As per the Georgia LLC Act’s definition of “operating agreement,” an Operating Agreement isn’t required for an LLC under Georgia state law.

But while it’s not required in Georgia to conduct business, we strongly recommend having an Operating Agreement for your LLC. Having your operating procedures in a written Operating Agreement is helpful in resolving disputes.

Additionally, financial institutions (like banks) and other organizations may need to see a copy of this paperwork in order for you to do business with them. And a written Operating Agreement can help prove that the LLC is a separate entity from you and the other Members, which protects you from personal liability.

Why should an LLC with only one Member still have an Operating Agreement?

It’s best to have an Operating Agreement, even if you are the sole Member (aka sole owner) of your Georgia LLC (a Single-Member LLC).

If you go to court, an Operating Agreement helps prove that your Single-Member LLC is being run as a separate legal entity (it preserves the limited liability status of the entity). And that protects your personal assets.

Does a Multi-Member LLC need an Operating Agreement?

It’s best to have an Operating Agreement, especially for a Multi-Member LLC. This document will spell out ownership percentages, profit distribution, and management responsibilities.

If you go to court, an Operating Agreement helps prove that your Multi-member LLC is being run as a separate legal entity.

Do I have to send my Operating Agreement to the state?

No, you don’t have to send your Operating Agreement to the Georgia Secretary of State, the Georgia Secretary of State Corporations Division, your Registered Agent, or any other government agency. (That’s why there’s no filing fee for an Operating Agreement.)

Operating Agreements are a type of “internal document”. Meaning, the Members just need to keep a copy with their business records.

The Operating Agreement is a legally binding contract upon each LLC Member because of the Members’ signatures. It doesn’t need a government stamp of approval.

However, in the future, if your company were involved in a lawsuit or an audit, a court or government agency might ask to see a copy of your Operating Agreement.

Additionally, you may also need to show this document to:

  • financial institutions when you open a business bank account
  • financial institutions if you apply for a loan for the LLC
  • a title company if your LLC is buying real estate
Does my LLC Operating Agreement need to be notarized?

No, your Operating Agreement doesn’t need to be notarized. Each Member just needs to sign it.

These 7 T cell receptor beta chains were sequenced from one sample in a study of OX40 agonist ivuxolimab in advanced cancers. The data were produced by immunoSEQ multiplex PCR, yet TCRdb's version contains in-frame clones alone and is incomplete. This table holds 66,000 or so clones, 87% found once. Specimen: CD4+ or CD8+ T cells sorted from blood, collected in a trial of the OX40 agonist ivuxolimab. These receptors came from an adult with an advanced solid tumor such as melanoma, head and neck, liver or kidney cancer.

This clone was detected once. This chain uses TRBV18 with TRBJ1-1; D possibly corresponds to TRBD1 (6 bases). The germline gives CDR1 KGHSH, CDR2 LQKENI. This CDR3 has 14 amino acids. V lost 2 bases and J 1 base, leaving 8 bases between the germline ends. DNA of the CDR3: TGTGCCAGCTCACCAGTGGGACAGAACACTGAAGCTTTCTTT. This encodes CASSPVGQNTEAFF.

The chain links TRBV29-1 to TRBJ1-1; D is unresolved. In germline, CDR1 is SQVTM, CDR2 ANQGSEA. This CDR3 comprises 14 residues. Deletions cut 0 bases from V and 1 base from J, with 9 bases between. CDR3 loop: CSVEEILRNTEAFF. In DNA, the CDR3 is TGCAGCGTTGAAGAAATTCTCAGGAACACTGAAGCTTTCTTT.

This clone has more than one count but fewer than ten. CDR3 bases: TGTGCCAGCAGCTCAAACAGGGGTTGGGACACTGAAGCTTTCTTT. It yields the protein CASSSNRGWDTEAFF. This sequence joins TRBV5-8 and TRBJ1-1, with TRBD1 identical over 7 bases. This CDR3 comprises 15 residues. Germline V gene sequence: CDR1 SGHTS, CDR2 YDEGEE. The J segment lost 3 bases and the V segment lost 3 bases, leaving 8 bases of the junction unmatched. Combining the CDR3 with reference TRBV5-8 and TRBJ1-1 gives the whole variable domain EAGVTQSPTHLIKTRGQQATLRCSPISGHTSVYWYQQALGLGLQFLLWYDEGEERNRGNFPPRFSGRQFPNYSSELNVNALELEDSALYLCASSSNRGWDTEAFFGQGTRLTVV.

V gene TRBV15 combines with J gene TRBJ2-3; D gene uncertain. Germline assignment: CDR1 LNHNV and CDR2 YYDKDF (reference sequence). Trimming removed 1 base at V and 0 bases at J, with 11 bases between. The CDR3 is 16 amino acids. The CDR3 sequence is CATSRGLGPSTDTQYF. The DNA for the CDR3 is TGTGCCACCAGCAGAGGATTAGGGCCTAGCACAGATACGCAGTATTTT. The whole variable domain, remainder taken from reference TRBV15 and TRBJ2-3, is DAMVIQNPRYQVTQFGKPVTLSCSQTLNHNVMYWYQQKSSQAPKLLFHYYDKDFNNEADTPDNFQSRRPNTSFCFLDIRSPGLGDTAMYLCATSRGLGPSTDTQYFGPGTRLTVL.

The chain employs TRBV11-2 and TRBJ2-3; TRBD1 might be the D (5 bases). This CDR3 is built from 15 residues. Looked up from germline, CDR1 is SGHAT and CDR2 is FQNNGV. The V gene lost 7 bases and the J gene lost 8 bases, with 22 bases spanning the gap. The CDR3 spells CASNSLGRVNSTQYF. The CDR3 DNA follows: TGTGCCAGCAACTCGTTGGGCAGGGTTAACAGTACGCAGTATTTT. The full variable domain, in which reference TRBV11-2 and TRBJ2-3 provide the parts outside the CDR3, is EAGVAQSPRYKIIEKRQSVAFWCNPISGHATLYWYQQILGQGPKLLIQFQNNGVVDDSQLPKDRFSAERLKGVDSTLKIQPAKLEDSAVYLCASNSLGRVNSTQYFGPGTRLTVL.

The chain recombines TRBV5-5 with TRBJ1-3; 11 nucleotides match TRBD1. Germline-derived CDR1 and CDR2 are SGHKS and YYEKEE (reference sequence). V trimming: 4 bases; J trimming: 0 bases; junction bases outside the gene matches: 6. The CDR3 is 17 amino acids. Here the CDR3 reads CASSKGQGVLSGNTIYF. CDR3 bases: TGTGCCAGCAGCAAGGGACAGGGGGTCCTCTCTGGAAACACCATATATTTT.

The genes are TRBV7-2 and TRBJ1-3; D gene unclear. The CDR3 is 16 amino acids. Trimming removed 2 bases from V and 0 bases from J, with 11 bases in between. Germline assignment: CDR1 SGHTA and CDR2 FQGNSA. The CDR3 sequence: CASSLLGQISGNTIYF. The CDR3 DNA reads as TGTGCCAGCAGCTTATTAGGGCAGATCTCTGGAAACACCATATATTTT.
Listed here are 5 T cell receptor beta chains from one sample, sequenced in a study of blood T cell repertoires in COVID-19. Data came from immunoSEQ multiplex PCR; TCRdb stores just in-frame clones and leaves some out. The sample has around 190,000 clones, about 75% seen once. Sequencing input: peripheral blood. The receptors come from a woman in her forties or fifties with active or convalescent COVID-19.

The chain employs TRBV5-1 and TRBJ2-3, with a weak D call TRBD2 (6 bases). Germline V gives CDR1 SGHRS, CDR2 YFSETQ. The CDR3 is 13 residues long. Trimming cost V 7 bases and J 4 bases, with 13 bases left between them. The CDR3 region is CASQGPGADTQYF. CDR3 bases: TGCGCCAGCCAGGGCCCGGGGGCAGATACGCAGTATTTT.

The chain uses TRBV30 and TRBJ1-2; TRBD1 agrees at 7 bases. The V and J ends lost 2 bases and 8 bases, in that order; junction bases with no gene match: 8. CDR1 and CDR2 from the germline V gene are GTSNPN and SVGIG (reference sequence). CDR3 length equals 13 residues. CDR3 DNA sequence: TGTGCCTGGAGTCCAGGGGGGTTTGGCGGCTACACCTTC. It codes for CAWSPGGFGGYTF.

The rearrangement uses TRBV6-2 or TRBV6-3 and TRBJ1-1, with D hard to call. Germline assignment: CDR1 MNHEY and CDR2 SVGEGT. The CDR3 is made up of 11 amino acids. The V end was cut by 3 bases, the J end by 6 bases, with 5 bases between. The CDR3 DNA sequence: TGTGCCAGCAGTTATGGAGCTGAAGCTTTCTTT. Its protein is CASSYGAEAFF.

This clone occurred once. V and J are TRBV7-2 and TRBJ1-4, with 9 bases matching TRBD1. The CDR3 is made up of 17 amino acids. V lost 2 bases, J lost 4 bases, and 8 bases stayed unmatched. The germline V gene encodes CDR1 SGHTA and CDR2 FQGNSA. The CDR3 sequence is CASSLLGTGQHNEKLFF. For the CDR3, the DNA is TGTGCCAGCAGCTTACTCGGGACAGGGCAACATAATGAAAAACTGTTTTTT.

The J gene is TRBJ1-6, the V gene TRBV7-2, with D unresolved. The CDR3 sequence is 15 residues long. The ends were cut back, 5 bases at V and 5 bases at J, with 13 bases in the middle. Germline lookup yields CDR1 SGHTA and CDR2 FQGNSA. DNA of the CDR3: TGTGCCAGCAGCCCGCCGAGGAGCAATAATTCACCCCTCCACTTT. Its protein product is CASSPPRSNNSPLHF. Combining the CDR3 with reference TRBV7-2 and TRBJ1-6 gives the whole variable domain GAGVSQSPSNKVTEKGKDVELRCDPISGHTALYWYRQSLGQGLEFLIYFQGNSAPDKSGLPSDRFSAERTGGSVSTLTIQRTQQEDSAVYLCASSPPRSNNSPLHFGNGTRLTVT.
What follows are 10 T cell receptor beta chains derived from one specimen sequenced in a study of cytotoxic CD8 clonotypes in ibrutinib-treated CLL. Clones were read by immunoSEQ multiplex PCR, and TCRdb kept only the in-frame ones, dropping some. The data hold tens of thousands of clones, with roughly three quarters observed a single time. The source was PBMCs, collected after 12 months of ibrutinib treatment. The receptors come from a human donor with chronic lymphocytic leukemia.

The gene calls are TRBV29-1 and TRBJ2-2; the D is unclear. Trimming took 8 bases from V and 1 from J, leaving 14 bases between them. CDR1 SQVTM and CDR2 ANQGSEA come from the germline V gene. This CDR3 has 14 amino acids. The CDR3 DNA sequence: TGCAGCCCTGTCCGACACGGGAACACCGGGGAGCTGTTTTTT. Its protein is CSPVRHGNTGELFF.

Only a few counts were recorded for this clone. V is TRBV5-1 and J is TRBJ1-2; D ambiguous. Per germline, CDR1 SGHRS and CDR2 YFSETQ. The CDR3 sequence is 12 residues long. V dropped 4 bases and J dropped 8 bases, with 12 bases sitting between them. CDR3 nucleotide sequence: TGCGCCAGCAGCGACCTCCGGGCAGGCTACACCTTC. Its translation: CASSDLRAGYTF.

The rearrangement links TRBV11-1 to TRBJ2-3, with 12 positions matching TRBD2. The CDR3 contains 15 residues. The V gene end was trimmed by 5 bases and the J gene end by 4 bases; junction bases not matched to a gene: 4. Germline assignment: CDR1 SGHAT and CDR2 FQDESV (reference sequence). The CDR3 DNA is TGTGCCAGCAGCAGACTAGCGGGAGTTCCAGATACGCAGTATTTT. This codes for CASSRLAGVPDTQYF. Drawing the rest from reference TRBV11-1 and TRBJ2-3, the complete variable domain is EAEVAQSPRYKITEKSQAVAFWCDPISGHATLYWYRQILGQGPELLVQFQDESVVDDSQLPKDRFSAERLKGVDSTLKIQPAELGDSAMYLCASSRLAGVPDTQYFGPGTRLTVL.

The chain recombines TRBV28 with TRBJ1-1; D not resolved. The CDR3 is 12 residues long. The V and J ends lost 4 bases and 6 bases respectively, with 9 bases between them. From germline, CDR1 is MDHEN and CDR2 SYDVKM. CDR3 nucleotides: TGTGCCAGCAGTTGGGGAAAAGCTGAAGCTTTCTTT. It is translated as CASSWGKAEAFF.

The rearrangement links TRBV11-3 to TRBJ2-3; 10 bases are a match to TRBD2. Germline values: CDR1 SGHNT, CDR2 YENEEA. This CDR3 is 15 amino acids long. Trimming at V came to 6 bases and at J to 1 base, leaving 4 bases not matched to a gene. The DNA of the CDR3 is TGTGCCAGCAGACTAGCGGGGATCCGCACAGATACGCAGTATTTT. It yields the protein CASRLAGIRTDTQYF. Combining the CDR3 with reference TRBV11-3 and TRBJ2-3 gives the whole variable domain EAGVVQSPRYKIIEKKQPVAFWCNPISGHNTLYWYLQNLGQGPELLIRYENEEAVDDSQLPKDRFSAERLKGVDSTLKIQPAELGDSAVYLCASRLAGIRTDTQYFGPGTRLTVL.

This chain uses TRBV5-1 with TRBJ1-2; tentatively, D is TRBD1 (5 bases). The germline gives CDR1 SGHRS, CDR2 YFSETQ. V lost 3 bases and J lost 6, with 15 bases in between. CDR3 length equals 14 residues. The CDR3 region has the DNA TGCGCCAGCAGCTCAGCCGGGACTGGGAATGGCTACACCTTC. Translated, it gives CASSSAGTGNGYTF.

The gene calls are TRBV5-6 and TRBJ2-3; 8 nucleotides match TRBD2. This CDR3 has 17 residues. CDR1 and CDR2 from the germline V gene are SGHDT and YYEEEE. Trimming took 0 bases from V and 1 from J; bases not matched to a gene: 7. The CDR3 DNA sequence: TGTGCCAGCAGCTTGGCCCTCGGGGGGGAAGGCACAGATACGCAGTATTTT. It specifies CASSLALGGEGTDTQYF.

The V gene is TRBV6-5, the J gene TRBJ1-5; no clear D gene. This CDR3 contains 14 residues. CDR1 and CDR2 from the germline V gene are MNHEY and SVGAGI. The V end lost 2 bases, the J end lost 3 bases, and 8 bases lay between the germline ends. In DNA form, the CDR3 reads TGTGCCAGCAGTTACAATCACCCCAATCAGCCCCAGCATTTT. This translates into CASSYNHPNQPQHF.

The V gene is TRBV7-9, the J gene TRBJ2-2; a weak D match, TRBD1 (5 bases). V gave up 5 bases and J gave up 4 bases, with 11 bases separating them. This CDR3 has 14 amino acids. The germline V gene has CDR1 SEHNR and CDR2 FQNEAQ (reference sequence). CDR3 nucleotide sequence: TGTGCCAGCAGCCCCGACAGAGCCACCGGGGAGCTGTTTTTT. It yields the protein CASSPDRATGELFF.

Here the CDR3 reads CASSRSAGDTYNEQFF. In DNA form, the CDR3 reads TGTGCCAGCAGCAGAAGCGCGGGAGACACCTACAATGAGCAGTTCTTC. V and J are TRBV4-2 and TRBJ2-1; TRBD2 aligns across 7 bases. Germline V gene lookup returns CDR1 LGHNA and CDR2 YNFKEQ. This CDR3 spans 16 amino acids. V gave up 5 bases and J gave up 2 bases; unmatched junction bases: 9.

Once you (and the other LLC Members, if applicable) sign the Operating Agreement, then it becomes a legal document.

Can I write my own Operating Agreement?

Yes, but we recommend using an Operating Agreement template to make sure it’s a strong Operating Agreement that protects you and the other Members of your LLC.

An Operating Agreement is a legal document. You don’t have to hire an attorney to write one, though. Using a template helps make sure you cover everything you need to.

LLC University® offers free Operating Agreement templates that you can download and customize to write your own LLC Operating Agreement.

How do you write a simple Operating Agreement?

If you wanted to write a simple Georgia Operating Agreement without using a template, you could. You’d need to check with the Georgia LLC Act to make sure it meets all the requirements.

For example, at a minimum, you’d want your Georgia LLC name, your Registered Agent information, your business purpose, the names of the LLC Members, and information about initial capital contributions.

However, there is a lot more information that is important to document about your LLC.

It’s probably a lot easier to start with an existing template. We have a free Operating Agreement template you can download on this page.

What is the difference between an LLC and an Operating Agreement?

An LLC (Limited Liability Company) is a type of business structure. It’s a legal business entity that you form by filing a document called the Articles of Organization with the state.

Georgia LLC Operating Agreements are internal documents that govern how your LLC is run. It contains rules about how much of the company each Member of the LLC owns, and other details about management and taxes.

Said another way, the LLC is your legal entity. And the Operating Agreement is a written set of rules for how the LLC will operate.

You could have an LLC without an Operating Agreement (but you shouldn’t). But you can’t have an Operating Agreement without an LLC.

How do I set up an LLC in Georgia?

Here are the steps to starting an LLC in Georgia:

  1. Choose an LLC name and make sure it’s available
  2. Choose who will be your Georgia Registered Agent
  3. File the Georgia LLC Articles of Organization
  4. Complete and sign an LLC Operating Agreement
  5. Get a Tax ID Number (EIN) from the IRS
  6. Research business license requirements
  7. Open an LLC bank account

Matt Horwitz
Matt Horwitz
Matt Horwitz is the leading expert on LLC education, and has been teaching for 15 years. He founded LLC University in 2010 after realizing people needed simple and actionable instructions to start an LLC. He's cited by Entrepreneur Magazine, Yahoo Finance, and the US Chamber of Commerce, and was featured by CNBC and InventRight.
Matt holds a Bachelor's Degree in business from Drexel University with a concentration in business law. He performs extensive research and analysis to convert state laws into simple instructions anyone can follow to form their LLC - all for free! Read more about Matt Horwitz and LLC University.